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Last Updated: 11/20/2017
 

 Article of Interest - Learning Disabilities

Learning Disabilities: Notes from Secondary Teachers
by Dr. Tom Rocks, The Gazette News, September 2002
For more articles on disabilities and special ed visit www.bridges4kids.org


Donít give up. If you have a learning disabled child who is in middle school or high school, donít give up. If youíre worn out, frustrated, or think he shouldnít need you any more, donít give up. Age doesnít cure learning disabilities.

In fact age only leads to increased expectations, from the school and from the world. These can lead to social, emotional, and academic turmoil for the child. Just because your child is just as tall as you are doesnít mean he doesnít need you anymore.

Letting go is an important part of helping a child to grow up. But some parents let go too early...when actually the child needs them just as much and maybe more. Are you familiar with what is happening to your child developmentally at this stage of his life? Are you aware of the dramatic impact that physical and emotional changes are having on your childís ability to focus on learning?

Middle school brings new social and emotional challenges. When the parent stays in touch with the childís feelings and needs, the child becomes more comfortable with communication in other areas of his life.

Parents need to make a special effort to stay connected with whatís happening in the childís school life. Attend parent -teacher functions. Attend to communications from the school. Keep an eye on the local newspaper for activities that your child may forget to tell you about.

Most teachers are happy to have parents come to school to talk over their childís needs and progress. Most are even willing to have you call them at home for support for your child. Most are very committed to their studentsí success and will go out of their way to accommodate your childís needs.

Itís okay for you to take advantage of that. Itís up to you to facilitate your childís availability for extra help from the teacher. Ask the teacher what you can do at home to support her efforts in school. When the LD child reaches high school, life gets even more complicated. Expectations go up, volume of work increases, and difficulty of subject is greater. Time management, organization, and focus become even more important. Parents need to be aware of the increased demands on their child and be prepared to continue their encouragement and support regardless of the childís age.

Donít assume that your LD child knows all the basics. Many of these children donít absorb all the vocabulary and basic concepts you might have expected them to have picked up as general information.

Donít embarrass them by being critical of what they donít know. Just teach them over again and praise them for what they learn. Teachable moments are still important during the high school years. For example, a cooking or building project at home presents a great opportunity to review and to practice working fractions.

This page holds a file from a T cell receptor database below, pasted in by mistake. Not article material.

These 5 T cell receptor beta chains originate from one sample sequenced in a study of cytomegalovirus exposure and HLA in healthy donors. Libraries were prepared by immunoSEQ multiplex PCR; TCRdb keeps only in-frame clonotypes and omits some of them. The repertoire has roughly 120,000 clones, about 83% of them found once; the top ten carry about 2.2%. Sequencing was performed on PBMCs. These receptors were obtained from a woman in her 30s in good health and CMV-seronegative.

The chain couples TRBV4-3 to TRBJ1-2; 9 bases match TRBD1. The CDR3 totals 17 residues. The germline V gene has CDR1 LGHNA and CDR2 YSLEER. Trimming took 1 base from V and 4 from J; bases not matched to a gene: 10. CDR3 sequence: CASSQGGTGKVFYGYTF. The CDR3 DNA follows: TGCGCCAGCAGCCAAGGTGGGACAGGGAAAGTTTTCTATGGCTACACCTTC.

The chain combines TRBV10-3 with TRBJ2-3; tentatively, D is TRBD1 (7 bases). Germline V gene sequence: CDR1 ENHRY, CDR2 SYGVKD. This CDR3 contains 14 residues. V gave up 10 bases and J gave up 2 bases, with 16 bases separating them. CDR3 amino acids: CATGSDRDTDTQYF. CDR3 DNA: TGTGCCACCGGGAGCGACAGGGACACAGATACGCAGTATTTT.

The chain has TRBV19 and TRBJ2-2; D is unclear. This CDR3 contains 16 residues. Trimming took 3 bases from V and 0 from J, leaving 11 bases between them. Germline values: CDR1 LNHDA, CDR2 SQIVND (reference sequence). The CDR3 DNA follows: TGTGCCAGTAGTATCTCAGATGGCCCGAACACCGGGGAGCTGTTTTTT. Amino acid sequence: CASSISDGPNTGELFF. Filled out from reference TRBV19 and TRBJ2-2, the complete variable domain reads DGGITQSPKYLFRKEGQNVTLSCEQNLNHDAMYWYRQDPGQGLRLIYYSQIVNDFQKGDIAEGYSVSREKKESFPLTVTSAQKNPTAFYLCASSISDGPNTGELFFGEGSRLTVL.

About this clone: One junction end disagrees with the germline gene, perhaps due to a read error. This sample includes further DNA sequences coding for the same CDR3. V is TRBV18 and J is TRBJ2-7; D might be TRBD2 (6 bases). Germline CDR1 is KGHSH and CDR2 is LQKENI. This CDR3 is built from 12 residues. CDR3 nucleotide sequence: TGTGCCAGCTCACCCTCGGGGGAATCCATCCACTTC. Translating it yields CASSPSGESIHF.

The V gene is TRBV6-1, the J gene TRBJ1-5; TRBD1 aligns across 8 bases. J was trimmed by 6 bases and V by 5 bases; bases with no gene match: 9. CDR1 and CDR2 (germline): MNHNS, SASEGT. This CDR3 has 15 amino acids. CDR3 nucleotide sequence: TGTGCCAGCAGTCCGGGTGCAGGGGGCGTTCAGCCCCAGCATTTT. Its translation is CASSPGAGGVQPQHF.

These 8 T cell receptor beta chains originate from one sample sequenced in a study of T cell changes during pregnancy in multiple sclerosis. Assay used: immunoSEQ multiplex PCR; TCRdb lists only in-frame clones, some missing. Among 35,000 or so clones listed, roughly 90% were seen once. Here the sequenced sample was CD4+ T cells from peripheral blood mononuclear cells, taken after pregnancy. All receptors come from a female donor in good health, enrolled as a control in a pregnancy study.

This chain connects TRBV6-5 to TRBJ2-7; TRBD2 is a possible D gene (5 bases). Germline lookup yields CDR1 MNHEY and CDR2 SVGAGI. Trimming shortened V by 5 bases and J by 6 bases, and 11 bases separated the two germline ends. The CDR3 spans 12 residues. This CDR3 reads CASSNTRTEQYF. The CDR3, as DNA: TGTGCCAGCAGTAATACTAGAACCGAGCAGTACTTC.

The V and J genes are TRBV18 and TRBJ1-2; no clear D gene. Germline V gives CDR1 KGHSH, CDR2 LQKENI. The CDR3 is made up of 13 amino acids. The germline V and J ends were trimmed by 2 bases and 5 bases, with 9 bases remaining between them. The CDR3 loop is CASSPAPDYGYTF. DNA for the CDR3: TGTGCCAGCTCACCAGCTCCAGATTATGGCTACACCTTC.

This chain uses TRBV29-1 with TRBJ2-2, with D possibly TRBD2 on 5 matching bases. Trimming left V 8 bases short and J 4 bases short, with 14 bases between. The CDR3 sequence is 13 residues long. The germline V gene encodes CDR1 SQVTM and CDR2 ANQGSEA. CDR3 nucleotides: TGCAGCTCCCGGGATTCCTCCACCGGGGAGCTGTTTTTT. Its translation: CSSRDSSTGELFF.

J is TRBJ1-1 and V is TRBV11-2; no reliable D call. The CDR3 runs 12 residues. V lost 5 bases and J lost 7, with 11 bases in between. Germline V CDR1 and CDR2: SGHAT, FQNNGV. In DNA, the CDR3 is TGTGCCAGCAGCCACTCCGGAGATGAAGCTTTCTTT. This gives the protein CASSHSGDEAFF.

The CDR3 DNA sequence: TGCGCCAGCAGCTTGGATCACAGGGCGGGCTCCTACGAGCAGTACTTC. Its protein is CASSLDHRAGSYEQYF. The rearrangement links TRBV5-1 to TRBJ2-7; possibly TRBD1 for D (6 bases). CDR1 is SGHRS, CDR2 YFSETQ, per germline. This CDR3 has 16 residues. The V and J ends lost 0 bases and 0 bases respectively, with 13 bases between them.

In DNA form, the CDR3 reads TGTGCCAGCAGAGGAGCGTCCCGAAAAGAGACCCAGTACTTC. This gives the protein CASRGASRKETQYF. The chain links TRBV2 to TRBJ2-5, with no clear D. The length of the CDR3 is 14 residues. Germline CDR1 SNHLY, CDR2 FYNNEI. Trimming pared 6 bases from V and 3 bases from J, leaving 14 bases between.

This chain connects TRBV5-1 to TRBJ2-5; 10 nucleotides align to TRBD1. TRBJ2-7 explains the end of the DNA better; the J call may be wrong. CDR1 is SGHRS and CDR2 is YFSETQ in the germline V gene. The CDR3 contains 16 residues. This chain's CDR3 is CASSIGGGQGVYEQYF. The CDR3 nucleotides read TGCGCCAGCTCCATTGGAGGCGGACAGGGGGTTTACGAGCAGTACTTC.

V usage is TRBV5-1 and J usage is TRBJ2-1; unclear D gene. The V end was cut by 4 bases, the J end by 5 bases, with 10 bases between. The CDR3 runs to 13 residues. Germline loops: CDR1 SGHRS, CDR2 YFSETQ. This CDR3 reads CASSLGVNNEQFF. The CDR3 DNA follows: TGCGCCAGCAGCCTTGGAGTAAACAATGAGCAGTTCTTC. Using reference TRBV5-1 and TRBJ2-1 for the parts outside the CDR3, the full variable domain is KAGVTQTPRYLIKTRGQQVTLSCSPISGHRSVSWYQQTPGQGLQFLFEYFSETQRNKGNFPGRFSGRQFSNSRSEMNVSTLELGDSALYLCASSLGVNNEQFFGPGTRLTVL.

Keep them in the habit of discussing with you what they learned in school every day. It will give them much needed practice in paraphrasing and verbalizing concepts, both verbal and written. They need to practice language manipulation skills and to work on extending their vocabulary. Be patient and listen.

Every learning disabled child is unique. You need to learn your childís specific needs and parameters. Be conscious of strengths as well as weaknesses. Pay special attention to strengths. Because high school is when a student begins to plan for his lifeís work, he really needs to know and focus on his strengths.

Life for learning disabled children has been full of frustrations and failures. Be aware of how very sensitive they are about their abilities and inabilities. They need a parent who believes they can learn and who provides opportunities to help them to overcome their failures.

Those opportunities include encouraging them to continue to seek help from a teacher to correct their mistakes and improve their skills. Assume with the teacher that they CAN learn. It is only a question of what is the best way to learn, and how long it may take.

In keeping with this assumption, it is important that you hold the child accountable for making the effort toward success. Itís a given that he will need to put in more time and effort than many other children in order to be successful. Itís NOT A QUESTION OF FAIRNESS. Itís only a question of HOW MUCH HE NEEDS TO LEARN to get where he wants to go in life.

You must help the child to learn that his success or failure is based on choices he makes, not on the fairness or unfairness of his disability. Success depends largely on how hard he is willing to work for it. I like the approach of the teacher who said, ďdonít whine and groan about what you canít do. Tell me what you want to do and weíll work at it until you succeed. ď

With all the distractions and demands of daily living in the twenty first century, it is very easy to lose track of priorities. Make the learning process a priority in your family life. Parents who stay involved, stay supportive, and stay focused, have more successful students.

Dr. Tom Rocks holds a doctorate in counselor education. Recently retired as director of pupil services for the Waynesboro Area School District, he has a private counseling practice. Comments and suggestions are welcome at krocks@innernet.net.
 

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